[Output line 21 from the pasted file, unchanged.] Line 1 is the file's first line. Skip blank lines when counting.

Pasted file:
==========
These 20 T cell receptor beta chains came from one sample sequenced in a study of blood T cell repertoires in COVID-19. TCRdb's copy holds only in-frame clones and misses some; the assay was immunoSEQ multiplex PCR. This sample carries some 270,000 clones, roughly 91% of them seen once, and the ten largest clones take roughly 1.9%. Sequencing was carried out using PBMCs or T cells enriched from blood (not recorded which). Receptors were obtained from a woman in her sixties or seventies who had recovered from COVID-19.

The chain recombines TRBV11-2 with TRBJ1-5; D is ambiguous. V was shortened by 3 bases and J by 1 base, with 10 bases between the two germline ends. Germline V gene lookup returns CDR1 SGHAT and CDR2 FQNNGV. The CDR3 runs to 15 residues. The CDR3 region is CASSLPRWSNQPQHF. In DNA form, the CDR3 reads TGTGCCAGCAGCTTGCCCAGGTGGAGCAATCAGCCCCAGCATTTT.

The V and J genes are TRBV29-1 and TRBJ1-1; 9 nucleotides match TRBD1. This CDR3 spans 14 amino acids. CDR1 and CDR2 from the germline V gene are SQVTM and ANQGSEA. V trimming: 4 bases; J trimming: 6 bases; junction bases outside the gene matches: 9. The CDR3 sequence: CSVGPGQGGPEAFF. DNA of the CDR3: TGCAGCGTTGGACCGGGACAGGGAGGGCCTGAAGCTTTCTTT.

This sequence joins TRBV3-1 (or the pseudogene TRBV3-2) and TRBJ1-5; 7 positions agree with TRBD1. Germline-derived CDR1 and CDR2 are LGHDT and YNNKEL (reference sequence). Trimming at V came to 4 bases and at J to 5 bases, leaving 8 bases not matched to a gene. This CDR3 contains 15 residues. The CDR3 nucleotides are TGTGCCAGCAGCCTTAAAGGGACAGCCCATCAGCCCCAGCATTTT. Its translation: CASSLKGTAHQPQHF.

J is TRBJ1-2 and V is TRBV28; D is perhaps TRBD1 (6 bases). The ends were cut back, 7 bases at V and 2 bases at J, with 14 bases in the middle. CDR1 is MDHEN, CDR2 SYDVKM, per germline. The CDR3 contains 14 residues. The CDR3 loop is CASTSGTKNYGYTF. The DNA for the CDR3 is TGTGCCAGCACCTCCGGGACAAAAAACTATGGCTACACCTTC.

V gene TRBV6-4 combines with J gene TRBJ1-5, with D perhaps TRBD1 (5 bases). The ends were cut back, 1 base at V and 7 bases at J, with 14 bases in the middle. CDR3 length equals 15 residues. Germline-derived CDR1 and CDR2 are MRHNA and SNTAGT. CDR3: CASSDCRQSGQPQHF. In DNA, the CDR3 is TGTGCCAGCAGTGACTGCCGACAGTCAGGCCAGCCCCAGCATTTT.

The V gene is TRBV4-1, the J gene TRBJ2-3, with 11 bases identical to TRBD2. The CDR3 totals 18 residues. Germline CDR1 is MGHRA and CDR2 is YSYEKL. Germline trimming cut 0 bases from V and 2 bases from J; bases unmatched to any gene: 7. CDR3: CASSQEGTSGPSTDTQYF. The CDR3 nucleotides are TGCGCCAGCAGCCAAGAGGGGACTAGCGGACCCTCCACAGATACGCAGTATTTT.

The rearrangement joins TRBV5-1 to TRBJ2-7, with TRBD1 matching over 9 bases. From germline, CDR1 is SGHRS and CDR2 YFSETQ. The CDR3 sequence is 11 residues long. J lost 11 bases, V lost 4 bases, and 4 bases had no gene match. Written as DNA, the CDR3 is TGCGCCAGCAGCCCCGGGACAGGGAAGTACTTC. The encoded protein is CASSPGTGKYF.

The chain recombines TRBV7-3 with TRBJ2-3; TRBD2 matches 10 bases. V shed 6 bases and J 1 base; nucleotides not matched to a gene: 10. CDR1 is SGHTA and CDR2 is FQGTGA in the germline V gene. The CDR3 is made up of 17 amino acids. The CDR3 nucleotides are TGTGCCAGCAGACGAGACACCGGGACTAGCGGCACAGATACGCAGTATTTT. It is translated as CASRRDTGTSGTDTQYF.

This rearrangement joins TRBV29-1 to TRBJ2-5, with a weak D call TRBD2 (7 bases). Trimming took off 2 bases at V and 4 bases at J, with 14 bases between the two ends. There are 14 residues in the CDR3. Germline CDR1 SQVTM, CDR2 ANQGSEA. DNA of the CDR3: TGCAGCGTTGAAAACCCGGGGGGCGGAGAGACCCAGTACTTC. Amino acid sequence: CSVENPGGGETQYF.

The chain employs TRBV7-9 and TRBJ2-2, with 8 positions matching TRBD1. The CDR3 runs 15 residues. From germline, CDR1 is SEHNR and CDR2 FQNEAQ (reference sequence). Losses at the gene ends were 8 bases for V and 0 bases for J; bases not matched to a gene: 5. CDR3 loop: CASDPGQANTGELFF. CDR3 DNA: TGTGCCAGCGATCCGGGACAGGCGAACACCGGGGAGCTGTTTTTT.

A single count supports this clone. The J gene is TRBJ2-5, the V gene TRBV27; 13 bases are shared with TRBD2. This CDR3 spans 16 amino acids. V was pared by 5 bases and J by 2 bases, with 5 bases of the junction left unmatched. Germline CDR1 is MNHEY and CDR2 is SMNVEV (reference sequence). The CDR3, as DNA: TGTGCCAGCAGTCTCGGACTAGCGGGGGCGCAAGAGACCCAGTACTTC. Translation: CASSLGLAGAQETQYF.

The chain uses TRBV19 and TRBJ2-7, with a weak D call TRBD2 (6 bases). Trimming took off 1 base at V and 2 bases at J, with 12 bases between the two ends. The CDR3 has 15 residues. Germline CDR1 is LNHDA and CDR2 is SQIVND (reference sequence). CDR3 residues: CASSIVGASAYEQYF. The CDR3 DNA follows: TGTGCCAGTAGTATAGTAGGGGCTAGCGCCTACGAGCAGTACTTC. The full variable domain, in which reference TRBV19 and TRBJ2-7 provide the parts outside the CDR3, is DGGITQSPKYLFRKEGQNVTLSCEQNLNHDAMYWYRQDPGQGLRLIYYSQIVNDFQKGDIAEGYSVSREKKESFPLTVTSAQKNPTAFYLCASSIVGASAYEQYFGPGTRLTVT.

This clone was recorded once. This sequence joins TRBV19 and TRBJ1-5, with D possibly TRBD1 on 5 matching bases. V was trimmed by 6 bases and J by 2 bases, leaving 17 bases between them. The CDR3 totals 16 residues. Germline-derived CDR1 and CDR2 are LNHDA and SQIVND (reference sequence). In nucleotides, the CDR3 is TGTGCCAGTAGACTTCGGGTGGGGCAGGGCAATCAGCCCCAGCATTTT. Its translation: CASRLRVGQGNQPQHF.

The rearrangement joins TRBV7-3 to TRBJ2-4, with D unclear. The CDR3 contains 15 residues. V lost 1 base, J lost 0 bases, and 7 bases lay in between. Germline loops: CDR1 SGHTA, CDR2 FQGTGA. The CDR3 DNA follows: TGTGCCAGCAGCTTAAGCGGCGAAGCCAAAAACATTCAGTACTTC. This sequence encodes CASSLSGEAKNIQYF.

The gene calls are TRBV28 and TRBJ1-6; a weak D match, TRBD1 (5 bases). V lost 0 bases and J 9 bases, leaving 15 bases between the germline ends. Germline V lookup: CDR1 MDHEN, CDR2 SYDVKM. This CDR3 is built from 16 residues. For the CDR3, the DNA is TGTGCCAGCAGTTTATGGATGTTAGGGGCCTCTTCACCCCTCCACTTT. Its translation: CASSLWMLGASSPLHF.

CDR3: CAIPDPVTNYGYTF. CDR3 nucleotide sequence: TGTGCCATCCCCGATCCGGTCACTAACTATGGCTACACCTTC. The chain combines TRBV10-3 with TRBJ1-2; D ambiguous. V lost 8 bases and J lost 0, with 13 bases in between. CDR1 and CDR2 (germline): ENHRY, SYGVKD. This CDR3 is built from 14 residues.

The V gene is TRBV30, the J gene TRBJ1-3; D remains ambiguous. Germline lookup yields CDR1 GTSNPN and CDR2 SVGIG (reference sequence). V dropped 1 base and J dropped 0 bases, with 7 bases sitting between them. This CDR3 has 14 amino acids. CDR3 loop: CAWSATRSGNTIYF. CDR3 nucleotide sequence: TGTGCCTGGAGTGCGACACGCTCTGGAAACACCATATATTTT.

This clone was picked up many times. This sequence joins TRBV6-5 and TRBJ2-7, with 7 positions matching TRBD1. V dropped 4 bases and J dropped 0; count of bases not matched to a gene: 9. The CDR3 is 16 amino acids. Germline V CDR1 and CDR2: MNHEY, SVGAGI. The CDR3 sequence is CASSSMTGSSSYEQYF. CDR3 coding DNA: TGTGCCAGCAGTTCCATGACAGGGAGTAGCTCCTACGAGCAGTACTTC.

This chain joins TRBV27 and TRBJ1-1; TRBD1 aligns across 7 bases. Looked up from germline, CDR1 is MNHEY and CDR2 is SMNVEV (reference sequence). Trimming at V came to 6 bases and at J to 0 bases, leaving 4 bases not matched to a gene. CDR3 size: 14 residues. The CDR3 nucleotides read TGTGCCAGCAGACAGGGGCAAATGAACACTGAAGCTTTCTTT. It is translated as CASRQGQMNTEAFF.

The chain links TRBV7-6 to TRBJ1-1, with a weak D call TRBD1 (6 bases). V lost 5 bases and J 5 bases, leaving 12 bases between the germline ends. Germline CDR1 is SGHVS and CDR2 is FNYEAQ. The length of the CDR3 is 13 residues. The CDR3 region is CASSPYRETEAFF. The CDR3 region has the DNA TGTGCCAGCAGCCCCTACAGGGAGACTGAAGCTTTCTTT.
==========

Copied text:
The chain links TRBV7-6 to TRBJ1-1, with a weak D call TRBD1 (6 bases). V lost 5 bases and J 5 bases, leaving 12 bases between the germline ends. Germline CDR1 is SGHVS and CDR2 is FNYEAQ. The length of the CDR3 is 13 residues. The CDR3 region is CASSPYRETEAFF. The CDR3 region has the DNA TGTGCCAGCAGCCCCTACAGGGAGACTGAAGCTTTCTTT.